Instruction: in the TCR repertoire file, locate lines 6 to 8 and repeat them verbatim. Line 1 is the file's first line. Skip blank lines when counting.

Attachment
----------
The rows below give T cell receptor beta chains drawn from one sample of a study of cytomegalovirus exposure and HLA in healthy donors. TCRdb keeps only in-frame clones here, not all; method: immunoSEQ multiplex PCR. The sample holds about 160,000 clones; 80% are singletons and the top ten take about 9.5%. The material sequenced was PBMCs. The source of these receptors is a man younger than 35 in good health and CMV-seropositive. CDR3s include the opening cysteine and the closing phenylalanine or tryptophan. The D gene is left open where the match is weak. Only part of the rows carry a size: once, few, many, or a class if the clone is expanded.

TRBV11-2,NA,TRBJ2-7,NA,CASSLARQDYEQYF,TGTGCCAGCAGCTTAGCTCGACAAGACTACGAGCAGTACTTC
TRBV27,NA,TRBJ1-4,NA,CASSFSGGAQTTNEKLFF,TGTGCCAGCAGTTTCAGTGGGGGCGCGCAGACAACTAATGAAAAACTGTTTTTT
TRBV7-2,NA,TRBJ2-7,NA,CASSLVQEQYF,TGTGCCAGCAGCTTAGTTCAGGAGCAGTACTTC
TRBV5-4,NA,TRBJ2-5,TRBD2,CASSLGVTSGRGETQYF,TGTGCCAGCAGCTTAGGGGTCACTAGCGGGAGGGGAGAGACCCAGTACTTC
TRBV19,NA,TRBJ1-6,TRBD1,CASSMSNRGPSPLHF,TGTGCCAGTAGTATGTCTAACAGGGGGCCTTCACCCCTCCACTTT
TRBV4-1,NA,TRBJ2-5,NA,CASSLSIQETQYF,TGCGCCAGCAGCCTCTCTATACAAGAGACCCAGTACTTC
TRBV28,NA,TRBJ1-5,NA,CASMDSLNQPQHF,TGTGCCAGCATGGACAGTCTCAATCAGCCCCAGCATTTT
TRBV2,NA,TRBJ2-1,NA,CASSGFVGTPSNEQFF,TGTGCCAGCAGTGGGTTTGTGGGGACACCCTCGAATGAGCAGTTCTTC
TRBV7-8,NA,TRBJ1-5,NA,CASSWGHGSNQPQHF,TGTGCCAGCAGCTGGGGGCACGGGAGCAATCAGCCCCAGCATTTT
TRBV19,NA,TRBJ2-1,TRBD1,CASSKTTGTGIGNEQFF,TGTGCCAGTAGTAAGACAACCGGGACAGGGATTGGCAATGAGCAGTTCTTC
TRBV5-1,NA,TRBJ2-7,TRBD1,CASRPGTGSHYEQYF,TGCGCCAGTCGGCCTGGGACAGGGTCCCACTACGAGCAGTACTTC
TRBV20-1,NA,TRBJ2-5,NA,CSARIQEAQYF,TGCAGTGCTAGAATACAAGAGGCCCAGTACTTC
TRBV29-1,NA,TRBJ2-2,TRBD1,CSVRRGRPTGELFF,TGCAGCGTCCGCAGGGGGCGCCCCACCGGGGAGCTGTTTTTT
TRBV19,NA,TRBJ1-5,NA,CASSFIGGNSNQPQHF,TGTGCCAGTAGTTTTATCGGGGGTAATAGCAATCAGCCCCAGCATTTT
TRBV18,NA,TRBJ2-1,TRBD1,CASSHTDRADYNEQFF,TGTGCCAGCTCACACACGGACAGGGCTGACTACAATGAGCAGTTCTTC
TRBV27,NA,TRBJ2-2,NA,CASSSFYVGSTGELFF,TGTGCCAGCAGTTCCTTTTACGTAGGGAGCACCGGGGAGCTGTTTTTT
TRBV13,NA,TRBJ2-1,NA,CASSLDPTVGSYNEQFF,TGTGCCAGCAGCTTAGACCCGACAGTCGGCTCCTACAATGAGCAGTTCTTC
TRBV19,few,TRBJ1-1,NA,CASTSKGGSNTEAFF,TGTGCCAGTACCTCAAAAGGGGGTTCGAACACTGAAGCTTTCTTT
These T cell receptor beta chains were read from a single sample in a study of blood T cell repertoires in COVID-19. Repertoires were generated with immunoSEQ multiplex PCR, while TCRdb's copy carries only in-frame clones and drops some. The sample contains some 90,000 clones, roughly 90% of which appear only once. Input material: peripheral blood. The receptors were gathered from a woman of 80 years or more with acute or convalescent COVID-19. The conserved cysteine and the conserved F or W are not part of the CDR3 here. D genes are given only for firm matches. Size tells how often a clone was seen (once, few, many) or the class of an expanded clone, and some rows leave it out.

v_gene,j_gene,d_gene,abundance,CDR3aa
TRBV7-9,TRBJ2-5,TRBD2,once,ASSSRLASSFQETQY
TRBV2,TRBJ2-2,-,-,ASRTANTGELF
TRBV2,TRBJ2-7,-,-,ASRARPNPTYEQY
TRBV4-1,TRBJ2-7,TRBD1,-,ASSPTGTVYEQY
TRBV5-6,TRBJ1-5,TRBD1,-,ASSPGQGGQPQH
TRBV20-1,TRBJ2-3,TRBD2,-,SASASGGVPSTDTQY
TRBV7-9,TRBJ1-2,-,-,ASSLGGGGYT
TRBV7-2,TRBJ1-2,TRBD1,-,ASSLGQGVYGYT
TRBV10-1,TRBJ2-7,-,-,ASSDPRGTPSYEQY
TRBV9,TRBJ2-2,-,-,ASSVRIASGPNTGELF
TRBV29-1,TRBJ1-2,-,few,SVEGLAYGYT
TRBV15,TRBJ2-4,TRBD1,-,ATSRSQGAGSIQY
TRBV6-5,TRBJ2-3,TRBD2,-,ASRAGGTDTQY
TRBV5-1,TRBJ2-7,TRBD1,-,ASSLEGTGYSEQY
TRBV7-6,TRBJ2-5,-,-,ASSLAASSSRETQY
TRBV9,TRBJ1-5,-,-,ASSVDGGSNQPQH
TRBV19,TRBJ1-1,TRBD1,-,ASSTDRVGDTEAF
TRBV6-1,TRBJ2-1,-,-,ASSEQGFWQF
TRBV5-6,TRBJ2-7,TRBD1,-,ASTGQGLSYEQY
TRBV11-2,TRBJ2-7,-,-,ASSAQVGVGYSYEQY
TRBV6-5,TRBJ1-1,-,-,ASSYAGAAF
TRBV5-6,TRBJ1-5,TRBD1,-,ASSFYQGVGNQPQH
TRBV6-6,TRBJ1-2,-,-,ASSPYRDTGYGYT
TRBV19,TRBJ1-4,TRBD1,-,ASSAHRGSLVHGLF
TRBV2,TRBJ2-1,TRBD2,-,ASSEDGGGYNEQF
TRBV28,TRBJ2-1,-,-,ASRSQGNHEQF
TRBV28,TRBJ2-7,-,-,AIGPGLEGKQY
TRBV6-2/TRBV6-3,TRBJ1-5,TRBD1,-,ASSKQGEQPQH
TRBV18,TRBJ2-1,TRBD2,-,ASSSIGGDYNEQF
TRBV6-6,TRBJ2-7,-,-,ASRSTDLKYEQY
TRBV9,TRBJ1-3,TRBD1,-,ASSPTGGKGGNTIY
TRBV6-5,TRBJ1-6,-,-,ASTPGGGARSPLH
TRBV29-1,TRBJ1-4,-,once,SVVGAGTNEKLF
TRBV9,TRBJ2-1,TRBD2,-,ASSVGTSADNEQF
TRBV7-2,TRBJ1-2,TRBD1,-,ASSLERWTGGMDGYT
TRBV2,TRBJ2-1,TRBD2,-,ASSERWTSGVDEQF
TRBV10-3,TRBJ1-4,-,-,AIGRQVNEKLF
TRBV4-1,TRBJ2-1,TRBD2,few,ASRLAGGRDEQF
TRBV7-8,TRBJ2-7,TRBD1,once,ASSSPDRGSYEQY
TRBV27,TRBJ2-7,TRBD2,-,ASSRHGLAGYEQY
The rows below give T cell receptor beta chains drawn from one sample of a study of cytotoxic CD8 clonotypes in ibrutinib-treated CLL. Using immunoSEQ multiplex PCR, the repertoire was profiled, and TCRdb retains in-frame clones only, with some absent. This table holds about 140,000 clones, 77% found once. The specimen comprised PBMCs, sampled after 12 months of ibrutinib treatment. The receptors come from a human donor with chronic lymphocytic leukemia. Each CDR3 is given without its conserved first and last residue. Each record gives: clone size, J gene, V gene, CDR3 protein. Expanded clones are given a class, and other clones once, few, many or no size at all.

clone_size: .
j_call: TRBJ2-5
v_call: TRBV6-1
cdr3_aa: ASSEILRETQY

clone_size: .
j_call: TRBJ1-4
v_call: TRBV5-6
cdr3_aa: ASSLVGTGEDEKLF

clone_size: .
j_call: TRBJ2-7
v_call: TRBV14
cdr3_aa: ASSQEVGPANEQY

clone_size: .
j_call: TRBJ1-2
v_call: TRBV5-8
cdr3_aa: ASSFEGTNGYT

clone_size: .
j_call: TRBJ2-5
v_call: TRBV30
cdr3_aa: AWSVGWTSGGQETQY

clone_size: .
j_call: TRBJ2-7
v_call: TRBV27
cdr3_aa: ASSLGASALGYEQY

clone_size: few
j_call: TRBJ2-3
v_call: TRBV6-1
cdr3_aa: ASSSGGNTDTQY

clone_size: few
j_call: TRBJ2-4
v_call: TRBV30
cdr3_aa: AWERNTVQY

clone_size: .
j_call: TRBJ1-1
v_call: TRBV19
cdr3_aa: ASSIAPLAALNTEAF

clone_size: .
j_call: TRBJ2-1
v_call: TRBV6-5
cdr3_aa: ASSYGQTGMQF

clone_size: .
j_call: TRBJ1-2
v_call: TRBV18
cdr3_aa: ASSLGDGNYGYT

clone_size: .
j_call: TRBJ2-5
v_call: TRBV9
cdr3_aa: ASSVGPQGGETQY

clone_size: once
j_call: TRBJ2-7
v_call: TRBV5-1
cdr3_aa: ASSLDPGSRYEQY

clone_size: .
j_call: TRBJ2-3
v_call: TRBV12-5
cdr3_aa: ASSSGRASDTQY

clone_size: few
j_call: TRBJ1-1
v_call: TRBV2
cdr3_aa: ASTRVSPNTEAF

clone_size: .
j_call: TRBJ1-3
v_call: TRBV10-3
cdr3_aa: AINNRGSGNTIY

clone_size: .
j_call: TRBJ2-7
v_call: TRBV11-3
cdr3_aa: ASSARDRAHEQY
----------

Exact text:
TRBV19,NA,TRBJ1-6,TRBD1,CASSMSNRGPSPLHF,TGTGCCAGTAGTATGTCTAACAGGGGGCCTTCACCCCTCCACTTT
TRBV4-1,NA,TRBJ2-5,NA,CASSLSIQETQYF,TGCGCCAGCAGCCTCTCTATACAAGAGACCCAGTACTTC
TRBV28,NA,TRBJ1-5,NA,CASMDSLNQPQHF,TGTGCCAGCATGGACAGTCTCAATCAGCCCCAGCATTTT